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PSY 228. Conservation Psychology

Credits: 3
Department: Psychology
Description: Psychological aspects of conservation and sustainability in the context of environmental, ecological, evolutionary and cross-cultural perspectives including attitudes, values, risk perception, environmental identity, human-nature interactions, behavioral interventions.
Semester Offered: Spring
Grading Method: ABCDF
Goal Area:
  • GOAL AREA 5: HISTORY AND THE SOCIAL AND BEHAVIORAL SCIENCES
  • GOAL AREA 10: ENVIRONMENTAL ISSUES

Student Learning Outcomes

1. Apply the concepts of sustainability and sustainable development, as linked to individual lifestyle choices (housing, transportation, etc.) and day-to-day behaviors (e.g., energy, water use).
2. Connect the urban ecosystem (plants, animals, and ecosystem services, etc.) and the place of humans within the system.
3. Analyze the psychological benefits of human contact with animals and plants and explain the marked preference that humans have for environments containing natural elements, and savanna-like settings as an evolved adaptation (i.e. biophilia).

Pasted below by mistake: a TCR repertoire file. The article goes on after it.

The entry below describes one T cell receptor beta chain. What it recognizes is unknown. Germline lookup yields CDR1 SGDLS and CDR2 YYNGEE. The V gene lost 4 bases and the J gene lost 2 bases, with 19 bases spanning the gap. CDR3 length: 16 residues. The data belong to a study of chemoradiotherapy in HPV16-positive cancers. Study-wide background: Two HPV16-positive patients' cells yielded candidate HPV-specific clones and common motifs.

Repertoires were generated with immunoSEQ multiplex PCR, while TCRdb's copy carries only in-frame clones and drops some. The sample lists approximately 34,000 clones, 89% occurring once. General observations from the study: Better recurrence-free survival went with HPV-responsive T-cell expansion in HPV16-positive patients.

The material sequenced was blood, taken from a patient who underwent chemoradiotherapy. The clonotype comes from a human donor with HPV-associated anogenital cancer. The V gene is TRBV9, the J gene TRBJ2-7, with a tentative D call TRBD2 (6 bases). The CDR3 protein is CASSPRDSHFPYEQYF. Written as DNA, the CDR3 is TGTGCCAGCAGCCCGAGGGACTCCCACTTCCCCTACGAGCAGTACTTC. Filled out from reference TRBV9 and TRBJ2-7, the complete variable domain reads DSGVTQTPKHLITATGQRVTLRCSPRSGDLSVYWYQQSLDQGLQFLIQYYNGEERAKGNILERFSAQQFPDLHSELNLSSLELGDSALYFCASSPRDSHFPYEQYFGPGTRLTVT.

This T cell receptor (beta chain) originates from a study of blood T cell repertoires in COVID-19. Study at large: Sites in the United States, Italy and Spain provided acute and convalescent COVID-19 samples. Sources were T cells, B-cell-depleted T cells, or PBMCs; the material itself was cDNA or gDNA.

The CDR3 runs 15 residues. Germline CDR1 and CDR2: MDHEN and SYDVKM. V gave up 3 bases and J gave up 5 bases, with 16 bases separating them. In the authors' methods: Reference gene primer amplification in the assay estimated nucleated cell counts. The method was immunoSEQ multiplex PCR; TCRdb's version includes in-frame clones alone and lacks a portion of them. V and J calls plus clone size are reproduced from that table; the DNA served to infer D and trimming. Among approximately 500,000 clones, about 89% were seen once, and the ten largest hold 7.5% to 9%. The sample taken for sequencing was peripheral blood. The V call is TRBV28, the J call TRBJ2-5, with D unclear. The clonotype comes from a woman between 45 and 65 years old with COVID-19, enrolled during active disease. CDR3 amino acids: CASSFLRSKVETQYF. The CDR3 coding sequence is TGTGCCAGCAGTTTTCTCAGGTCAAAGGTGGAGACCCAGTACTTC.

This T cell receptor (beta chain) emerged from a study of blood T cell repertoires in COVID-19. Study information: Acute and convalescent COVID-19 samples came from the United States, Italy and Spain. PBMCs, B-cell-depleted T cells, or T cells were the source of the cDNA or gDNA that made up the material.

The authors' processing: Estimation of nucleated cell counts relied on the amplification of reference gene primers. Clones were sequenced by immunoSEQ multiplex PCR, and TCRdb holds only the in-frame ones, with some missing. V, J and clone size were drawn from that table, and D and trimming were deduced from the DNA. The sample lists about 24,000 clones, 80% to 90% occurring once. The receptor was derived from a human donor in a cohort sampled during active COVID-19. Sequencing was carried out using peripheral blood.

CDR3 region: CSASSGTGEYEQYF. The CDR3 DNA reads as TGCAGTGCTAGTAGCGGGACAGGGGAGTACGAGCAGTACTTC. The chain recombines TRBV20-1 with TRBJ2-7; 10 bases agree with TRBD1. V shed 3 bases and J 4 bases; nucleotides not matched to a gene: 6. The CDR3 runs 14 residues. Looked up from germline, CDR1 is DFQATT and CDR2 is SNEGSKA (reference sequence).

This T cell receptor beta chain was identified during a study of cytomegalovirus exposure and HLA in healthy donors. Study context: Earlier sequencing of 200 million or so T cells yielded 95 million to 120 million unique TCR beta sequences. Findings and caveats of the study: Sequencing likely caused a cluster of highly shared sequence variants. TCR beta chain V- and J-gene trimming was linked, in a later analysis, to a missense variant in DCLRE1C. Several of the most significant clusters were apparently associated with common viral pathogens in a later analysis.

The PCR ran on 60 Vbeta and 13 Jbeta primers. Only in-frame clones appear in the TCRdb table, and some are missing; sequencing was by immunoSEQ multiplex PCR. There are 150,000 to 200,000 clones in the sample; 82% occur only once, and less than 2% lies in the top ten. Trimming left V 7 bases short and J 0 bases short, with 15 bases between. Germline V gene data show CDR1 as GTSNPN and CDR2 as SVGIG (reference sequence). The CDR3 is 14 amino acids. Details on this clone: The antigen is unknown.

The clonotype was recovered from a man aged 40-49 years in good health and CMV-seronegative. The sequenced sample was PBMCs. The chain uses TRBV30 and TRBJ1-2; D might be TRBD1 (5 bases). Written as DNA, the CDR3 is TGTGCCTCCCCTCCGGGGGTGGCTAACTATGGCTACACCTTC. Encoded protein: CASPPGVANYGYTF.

4. Describe the categories, patterns and challenges of human contact with the natural world: domestic nature (e.g., pets, gardens), managed nature (e.g., zoos, parks,urban green spaces, community gardens, healing gardens), and wilderness areas.
5. Apply basic psychological theories and concepts related to risk perceptions, environmental values, attitudes, and attitude and behavior change (e.g. bounded rationality, values-belief-norm model, elaboration likelihood model).
6. Describe the connections between environmental identity, pro-environmental attitudes and environmentally sustainable behavior using a psychological perspective.
7. Create a behavioral intervention (e.g., design of physical affordances for conservation behaviors, persuasive messages and advertisements, simulations, informational feedback) for the promotion of sustainable behaviors.
8. Demonstrate critical thinking, from a psychological disciplinary viewpoint (e.g. the psychology of cooperation and conflict) about issues of sustainability and conservation on both a local and international scale (case histories of sustainable and unsustainable practices).






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